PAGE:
When a writer known for their success in the literary world goes slumming in the genre ghetto, one never knows what might result. For example, you may find solid work that’s more than offset by stunningly pompous and condescending attitudes, as in the case of Susan Hill. You may be the recipient of impressive imaginings, accented by blindly ignorant denials, as with Margaret Atwood. You may get stellar, albeit demanding and peculiar, tales accompanied by acceptance — even grudging embrace — of genre influences, as in the case of Cormac McCarthy.
I have no idea how New Zealand writer Carl Shuker — recipient of the 2006 Prize in Modern Letters for his debut novel, and a frequent critical darling — feels about genre fiction, but his latest novel, Anti Lebanon, certainly utilizes genre constructs to great advantage, resulting in a novel that mixes its ingredients almost seamlessly, and borders on brilliance before retreating a bit.
As its title implies, the book is set in Lebanon, where Arab Spring has brought even more uncertainty than usual to the lives of the Christians there, virtually ostracized by a Hezbollah-dominated government and caught in the crossfire between other warring religious factions. Against this backdrop, we meet thirty-year-old Leon Elias, college-educated as a hydrogeologist (and Lebanon’s water resources are a recurring theme here) but underemployed as a security guard. His father, Didi, a former military hero, is likewise working below his expected station, because he backed the wrong horse during one epoch of the unending jockeying between Lebanon’s many factions, while Leon’s sister, Keiko, was murdered for posing a political threat via her growing prominence. The complications in Leon’s personal life are like a microcosmic version of the various relationships and intrigues that entangle the entire nation. As Leon’s father says at one point:
“Politics in this country is one long and very dangerous soap opera full of lies and repetitions and clichés. Every episode’s climax leads to no resolution. We are in season fifty-eight at least, and few of the original cast remain. Apart from those grizzled old men— like me— who are typecast and cannot get another job.”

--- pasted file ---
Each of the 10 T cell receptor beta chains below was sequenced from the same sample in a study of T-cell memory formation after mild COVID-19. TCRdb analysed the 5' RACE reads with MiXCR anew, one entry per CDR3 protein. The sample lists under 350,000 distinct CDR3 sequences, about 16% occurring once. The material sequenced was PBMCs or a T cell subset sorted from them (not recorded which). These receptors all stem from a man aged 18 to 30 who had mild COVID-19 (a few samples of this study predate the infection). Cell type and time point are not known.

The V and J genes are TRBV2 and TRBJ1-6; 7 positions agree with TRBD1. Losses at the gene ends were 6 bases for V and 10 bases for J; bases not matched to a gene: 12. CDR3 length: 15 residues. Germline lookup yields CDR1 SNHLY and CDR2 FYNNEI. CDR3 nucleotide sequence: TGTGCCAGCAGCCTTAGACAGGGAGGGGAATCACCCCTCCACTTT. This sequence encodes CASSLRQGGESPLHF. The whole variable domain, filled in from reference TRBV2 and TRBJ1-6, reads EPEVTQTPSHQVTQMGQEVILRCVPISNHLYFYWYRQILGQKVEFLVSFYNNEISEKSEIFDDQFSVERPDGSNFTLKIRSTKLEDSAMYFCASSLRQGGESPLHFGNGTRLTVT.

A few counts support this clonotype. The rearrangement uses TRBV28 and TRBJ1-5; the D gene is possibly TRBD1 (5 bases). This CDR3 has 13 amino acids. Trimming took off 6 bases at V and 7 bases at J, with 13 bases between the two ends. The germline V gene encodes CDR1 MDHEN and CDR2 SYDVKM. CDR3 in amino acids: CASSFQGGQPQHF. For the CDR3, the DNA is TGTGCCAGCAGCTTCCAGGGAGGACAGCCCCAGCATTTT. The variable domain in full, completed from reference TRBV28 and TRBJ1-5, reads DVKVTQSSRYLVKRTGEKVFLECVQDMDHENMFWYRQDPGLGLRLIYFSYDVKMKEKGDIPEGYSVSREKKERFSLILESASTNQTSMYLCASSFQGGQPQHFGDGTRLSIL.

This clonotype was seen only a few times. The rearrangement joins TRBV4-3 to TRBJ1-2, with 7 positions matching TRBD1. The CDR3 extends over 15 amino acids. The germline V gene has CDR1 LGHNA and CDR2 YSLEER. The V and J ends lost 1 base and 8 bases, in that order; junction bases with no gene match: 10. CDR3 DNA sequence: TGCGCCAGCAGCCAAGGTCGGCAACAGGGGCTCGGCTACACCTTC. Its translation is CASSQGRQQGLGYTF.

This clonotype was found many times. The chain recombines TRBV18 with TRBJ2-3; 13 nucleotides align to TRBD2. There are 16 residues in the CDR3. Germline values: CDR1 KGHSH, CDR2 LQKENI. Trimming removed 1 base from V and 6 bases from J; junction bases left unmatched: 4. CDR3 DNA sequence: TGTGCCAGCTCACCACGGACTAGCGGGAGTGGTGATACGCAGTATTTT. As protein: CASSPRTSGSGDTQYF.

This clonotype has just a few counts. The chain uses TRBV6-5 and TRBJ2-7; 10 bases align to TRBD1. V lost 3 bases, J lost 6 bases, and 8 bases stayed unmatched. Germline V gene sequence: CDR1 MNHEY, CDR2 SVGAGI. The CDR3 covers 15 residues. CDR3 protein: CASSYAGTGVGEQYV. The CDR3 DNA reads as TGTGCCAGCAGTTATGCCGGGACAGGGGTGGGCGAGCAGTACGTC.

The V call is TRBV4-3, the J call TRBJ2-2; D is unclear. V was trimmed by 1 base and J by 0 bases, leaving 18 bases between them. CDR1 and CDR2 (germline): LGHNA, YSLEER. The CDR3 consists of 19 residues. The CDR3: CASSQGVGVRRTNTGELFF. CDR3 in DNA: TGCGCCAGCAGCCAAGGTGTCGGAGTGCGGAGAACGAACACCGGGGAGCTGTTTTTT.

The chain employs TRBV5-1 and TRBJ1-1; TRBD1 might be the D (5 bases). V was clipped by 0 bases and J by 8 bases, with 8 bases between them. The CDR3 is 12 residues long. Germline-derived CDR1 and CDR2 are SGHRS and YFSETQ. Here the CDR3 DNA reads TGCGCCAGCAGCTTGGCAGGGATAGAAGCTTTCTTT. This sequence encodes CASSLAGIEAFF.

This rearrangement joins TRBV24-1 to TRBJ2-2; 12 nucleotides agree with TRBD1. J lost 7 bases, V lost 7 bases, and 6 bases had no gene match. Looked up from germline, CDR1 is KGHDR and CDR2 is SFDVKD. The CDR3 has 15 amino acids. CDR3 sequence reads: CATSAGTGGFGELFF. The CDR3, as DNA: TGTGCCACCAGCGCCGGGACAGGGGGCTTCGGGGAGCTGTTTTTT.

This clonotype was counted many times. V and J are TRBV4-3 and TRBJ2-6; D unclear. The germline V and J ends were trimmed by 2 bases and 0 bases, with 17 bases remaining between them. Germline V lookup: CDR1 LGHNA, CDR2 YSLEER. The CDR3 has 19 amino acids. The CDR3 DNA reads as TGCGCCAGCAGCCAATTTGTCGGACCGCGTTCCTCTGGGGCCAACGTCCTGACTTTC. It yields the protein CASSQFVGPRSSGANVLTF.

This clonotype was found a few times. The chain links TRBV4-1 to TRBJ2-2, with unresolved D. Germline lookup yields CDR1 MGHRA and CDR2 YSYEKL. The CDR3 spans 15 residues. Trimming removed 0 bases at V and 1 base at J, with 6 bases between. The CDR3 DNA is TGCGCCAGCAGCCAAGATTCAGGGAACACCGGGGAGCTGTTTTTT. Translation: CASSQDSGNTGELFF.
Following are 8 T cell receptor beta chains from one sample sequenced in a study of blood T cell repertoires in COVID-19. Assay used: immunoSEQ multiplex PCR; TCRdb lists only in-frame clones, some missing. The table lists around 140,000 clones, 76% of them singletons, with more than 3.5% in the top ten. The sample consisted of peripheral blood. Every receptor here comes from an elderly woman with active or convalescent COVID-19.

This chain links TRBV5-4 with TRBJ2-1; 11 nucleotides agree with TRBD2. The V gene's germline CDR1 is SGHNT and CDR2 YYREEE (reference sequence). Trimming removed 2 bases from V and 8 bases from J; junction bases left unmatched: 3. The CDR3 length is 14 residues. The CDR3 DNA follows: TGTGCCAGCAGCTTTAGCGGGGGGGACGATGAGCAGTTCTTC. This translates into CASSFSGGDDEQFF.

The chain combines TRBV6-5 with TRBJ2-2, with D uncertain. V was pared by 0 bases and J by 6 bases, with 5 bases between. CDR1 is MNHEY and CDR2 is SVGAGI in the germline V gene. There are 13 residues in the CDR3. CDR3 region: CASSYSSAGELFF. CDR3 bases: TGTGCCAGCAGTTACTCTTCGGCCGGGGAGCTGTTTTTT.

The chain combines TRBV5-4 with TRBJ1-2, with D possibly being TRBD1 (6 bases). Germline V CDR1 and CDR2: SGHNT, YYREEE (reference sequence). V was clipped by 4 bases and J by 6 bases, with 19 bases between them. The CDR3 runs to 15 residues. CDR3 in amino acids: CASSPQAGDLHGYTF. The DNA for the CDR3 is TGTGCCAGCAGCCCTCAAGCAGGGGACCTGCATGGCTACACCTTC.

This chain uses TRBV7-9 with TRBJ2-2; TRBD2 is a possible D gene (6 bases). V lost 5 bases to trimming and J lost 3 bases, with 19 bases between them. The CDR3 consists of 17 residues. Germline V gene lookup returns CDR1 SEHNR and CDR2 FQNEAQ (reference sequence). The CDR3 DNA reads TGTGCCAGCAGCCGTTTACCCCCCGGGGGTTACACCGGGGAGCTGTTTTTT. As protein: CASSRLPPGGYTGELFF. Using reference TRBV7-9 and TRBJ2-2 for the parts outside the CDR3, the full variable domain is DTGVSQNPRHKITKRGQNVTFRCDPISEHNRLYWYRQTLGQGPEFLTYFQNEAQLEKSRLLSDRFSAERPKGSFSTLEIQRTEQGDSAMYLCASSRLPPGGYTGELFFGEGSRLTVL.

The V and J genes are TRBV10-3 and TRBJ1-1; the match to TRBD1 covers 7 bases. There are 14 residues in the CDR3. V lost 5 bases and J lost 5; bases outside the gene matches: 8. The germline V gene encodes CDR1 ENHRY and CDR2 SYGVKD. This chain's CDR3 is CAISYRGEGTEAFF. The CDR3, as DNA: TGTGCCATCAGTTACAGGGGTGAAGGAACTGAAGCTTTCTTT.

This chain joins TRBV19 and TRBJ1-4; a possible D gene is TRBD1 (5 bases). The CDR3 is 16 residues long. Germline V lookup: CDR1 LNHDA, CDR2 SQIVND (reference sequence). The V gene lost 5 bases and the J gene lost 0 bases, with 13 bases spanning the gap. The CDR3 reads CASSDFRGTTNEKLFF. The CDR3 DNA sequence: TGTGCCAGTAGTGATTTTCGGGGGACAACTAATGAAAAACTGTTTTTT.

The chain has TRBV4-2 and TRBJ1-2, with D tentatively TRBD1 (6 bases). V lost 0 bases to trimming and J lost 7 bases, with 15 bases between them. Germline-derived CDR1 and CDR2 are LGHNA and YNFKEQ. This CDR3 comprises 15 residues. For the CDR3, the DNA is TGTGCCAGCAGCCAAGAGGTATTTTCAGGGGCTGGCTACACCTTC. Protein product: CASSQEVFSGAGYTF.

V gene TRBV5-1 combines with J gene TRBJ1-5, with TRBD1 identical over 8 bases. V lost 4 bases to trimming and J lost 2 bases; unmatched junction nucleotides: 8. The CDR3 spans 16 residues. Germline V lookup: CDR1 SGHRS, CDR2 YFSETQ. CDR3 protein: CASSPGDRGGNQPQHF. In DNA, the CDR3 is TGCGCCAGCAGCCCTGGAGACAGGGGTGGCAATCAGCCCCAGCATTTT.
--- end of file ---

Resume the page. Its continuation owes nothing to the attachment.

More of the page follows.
One drunken night, everything changes for Leon, as the following passage foreshadows:
It was that time of a night when a certain drunken sweet spot hit. People began to say what they really thought, in the generous context of what they’d said that they didn’t really think before and had gotten away with. When the smart and bored began to push the limits of what others would tolerate, and when abrupt furies and half-felt passions turned into speeches; whims turned accusations.
It’s abrupt fury that leads a friend of Leon to accidentally kill a fellow reveler with a punch, leading to Leon taking a late-night trip to dump the body, the corpse balanced precariously behind him on his scooter. It’s towards the end of that journey, when the body suddenly stirs and bites Leon on the neck, that things really take a turn for the strange.
Meanwhile, in a flashback that is gradually revealed, we learn that Leon had created an experimental film and submitted it to a local competition, an act that eventually leads him to a presentation that purports to tell of the history of the vampire in Lebanon. Rarely seen and only half understood, the vampires of Anti Lebanon have relatively little in common with the familiar western version, leaning more toward the pyr, fallen angels in Persian mythology.
…pyr have slept in the Lebanon for long, long before this, the lecturer said. He was perhaps picked up— like a germ— by Godfrey de Bouillon and Peter the Hermit somewhere in the Serbian forests between Belgrade and Nish on the First Crusade, accidentally recruited on the march toward Jerusalem. Suspicion and the pogrom revive the pyr and give it vivid life. Any troop of soldiers with cynical leadership, a sacred cause, and little in the way of qualms is the pyr’s natural habitat. The pyr is lost in time; he haunts the present, and lost in the labyrinth, haunts all times.
There is never a traditional “conversion” of the bitten victim to vampire, in the sense that readers of western vampire fiction will be familiar with. In fact, there remains significant uncertainty as to what, if anything will happen to Leon after his bite. Mystery, as well as some occasionally mystifying events, ensue, interspersed with some truly memorable descriptive passages such as:
The unfinished bridge over the intersection hulked in shade, just an archway now, the on-ramps never built, all graffitied, weeds growing from its stump, flags and faded banners drooping from its parapets. Here everything temporary is permanent.
Semi-unhinged single Christian men, living alone in brutalist concrete boxes on the borderlands with their rage and a shrieking TV, a simonized gun and a cross on the wall, were approached and made use of.
Halfway through Anti Lebanon, I thought it was the best novel that I’d read this year, and potentially the best I’d read in several years. Unfortunately, Shuker loses control of his narrative a bit in the latter stages of the book, coincident with Leon’s meanderings beyond Lebanon’s borders. Despite its somewhat disappointing conclusion, Anti Lebanon remains a truly impressive melding of genre elements with mainstream sensibilities. I hope Shuker’s dabblings in the dark are not a one-time experiment; return visits would be most welcome.